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Antibiotics in compound depressed skull fractures
  1. Baha Ali, Senior Clinical Fellow,
  2. Angaj Ghosh, Senior Clinical Fellow,
  3. K Mackway-Jones
  1. Department of Emergency Medicine, Manchester Royal Infirmary, Oxford Road, Manchester M13 9WL, UK; kevin.mackway-jones{at}man.ac.uk

    Abstract

    A short cut review was carried out to establish whether antibiotics reduce the incidence of meningitis in patients with compound depressed skull fracture. Altogether 198 papers were found using the reported search, of which one presented the best evidence to answer the clinical question. The author, date and country of publication, patient group studied, study type, relevant outcomes, results and study weaknesses of this best paper are tabulated. A clinical bottom line is stated.

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    Report by Baha Ali, Senior Clinical FellowChecked by Angaj Ghosh, Senior Clinical Fellow

    Clinical scenario

    A 23 year old man attends the emergency department having been assaulted outside a nightclub with a hammer. He has sustained an isolated head injury with no loss of consciousness and is fully alert and oriented. He has a compound depressed left parietal skull fracture (confirm and defined by CT scan). No surgical intervention is considered. You wonder whether the administration of antibiotics will reduce the chance of meningitis developing.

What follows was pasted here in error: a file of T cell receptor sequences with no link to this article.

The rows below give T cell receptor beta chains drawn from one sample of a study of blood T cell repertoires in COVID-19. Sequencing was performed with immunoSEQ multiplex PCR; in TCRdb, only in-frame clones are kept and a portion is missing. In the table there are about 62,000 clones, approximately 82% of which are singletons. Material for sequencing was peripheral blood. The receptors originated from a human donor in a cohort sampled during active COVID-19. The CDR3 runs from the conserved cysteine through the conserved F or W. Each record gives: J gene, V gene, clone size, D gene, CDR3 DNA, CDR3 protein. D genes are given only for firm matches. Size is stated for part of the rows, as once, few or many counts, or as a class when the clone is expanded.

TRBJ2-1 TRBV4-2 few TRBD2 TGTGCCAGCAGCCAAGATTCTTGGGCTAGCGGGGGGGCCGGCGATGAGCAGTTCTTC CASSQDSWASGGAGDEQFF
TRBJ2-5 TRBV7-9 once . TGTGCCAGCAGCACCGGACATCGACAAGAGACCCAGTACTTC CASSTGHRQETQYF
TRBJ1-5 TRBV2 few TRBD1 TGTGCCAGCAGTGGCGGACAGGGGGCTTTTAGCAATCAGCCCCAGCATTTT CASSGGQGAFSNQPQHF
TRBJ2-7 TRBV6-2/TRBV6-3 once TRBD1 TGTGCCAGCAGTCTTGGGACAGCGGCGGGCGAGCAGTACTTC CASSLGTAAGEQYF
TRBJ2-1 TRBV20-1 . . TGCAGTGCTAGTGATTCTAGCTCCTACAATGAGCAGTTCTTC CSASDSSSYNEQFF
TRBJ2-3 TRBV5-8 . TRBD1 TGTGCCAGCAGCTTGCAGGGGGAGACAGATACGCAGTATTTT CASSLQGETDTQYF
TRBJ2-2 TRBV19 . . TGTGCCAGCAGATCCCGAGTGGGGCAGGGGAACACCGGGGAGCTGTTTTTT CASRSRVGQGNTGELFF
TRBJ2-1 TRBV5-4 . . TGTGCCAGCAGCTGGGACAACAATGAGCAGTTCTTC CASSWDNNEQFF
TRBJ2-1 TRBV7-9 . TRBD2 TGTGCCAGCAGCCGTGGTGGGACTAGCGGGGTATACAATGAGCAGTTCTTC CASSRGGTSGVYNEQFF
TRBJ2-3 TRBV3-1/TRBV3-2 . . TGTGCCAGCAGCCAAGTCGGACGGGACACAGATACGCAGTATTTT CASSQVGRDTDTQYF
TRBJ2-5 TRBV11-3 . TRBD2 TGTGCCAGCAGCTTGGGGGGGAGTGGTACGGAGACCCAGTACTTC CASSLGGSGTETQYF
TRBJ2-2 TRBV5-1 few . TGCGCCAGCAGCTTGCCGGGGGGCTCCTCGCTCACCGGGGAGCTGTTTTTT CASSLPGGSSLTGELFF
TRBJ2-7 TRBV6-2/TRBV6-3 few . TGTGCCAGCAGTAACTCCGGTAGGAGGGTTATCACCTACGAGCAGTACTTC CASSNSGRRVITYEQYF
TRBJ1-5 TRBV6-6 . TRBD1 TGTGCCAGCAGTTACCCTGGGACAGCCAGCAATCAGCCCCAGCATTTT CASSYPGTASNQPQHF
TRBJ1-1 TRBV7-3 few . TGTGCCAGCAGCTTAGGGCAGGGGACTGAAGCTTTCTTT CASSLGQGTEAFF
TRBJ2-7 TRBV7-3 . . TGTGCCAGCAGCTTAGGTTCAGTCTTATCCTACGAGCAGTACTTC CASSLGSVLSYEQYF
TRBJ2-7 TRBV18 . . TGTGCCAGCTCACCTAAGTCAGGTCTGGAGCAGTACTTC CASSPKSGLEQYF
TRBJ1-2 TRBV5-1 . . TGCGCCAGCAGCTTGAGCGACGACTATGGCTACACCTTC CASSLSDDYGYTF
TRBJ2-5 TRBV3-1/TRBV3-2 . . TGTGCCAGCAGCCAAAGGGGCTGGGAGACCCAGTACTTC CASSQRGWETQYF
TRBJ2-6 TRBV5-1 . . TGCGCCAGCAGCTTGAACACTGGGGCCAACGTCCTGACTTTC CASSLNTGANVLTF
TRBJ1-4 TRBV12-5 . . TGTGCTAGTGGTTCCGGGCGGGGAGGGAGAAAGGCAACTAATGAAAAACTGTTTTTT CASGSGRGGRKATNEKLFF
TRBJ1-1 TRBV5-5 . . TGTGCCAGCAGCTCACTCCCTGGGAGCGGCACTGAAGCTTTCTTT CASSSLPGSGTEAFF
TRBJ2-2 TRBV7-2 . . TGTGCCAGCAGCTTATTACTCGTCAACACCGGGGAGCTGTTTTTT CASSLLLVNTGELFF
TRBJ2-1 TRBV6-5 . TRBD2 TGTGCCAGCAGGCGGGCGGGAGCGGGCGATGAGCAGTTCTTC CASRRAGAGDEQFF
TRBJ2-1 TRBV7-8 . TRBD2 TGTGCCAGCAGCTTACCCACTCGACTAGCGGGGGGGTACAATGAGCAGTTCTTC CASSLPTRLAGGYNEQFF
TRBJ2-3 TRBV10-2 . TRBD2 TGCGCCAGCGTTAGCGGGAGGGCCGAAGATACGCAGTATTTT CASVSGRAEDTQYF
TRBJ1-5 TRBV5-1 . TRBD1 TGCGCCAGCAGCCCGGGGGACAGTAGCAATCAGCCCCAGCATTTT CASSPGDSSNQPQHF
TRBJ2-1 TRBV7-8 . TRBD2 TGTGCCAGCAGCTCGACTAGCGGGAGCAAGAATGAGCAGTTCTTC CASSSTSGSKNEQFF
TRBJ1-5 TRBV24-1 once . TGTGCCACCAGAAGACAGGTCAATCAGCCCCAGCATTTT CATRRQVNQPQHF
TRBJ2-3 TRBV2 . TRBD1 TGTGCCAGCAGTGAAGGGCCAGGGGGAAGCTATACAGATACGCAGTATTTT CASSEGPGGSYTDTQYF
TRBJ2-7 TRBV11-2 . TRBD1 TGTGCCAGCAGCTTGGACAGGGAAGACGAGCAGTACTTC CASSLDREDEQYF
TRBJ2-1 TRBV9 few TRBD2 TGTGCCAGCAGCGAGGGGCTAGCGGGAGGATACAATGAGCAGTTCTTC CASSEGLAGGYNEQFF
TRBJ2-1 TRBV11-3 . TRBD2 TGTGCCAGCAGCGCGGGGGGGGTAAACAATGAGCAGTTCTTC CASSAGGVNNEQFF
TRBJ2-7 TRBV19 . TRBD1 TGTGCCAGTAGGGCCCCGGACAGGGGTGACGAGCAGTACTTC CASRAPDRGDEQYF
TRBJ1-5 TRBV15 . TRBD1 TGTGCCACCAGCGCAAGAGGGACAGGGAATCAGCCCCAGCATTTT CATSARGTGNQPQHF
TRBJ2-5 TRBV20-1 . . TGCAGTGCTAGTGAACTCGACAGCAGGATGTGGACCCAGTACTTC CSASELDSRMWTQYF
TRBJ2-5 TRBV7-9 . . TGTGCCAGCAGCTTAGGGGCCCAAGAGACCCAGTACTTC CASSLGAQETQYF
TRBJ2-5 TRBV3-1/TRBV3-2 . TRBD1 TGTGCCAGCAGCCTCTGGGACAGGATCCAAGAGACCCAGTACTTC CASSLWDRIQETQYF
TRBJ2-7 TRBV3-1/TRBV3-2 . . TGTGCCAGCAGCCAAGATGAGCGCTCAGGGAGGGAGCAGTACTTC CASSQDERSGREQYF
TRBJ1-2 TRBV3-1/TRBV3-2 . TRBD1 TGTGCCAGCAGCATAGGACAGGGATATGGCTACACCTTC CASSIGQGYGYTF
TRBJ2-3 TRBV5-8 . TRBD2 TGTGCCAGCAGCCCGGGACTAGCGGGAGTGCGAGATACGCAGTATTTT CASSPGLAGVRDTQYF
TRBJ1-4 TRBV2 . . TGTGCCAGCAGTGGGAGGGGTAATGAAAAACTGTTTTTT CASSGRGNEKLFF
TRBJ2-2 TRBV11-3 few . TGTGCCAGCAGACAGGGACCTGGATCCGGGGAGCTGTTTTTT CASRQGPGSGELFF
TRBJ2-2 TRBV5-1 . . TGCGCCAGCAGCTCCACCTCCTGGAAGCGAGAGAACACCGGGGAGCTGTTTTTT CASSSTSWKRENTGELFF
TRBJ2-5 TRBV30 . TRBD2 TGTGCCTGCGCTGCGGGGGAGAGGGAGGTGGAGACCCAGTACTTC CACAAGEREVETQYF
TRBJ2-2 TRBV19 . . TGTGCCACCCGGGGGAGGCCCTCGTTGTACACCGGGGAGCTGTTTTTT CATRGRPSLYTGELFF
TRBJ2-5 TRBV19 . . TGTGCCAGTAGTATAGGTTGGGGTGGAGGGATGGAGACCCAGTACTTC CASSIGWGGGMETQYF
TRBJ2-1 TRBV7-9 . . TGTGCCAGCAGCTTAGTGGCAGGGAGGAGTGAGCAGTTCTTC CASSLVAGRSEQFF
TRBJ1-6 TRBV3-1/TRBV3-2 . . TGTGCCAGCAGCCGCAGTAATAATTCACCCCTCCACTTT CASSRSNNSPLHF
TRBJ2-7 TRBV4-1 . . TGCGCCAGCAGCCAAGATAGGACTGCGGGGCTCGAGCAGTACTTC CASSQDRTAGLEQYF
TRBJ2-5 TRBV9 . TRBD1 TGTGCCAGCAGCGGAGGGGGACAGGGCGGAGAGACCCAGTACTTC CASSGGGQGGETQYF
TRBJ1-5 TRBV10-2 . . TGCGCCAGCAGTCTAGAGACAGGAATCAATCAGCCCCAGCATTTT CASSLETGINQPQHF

Three part question

    In [an adult with compound depressed skull fracture] does [the administration of antibiotics] reduce [the incidence of meningitis]?

    Search strategy

    Medline 1996–07/02 using the OVID interface. [{exp skull fractures OR skull fracture$.mp} OR {(exp fractures, open OR compound fracture$.mp OR depressed fracture$.mp) AND (exp skull OR skull$.mp OR cranium$.mp OR calvarium$.mp)} AND {exp antibiotics OR antibiotic$.mp OR exp penicillin OR penicillin$.mp OR benzylpenicillin.mp OR exp metronidazole OR metronidazole.mp OR flagyl.mp}] LIMIT to human AND English language.

    Search outcome

    Altogether 198 papers were found, 197 of which were irrelevant or of insufficient quality. The remaining paper is shown in table 3.

    Table 3

    Comment(s)

    The incidence of infectious complications other than meningitis in the non-antibiotic group was higher than in the group given antibiotics.

    ▸ CLINICAL BOTTOM LINE

    The results of this study do not provide a definitive answer regarding the role of antibiotics in preventing meningitis. There is very little evidence about giving antibiotic in depressed compound skull fracture. Local advice should be followed.

    Report by Baha Ali, Senior Clinical FellowChecked by Angaj Ghosh, Senior Clinical Fellow

    References

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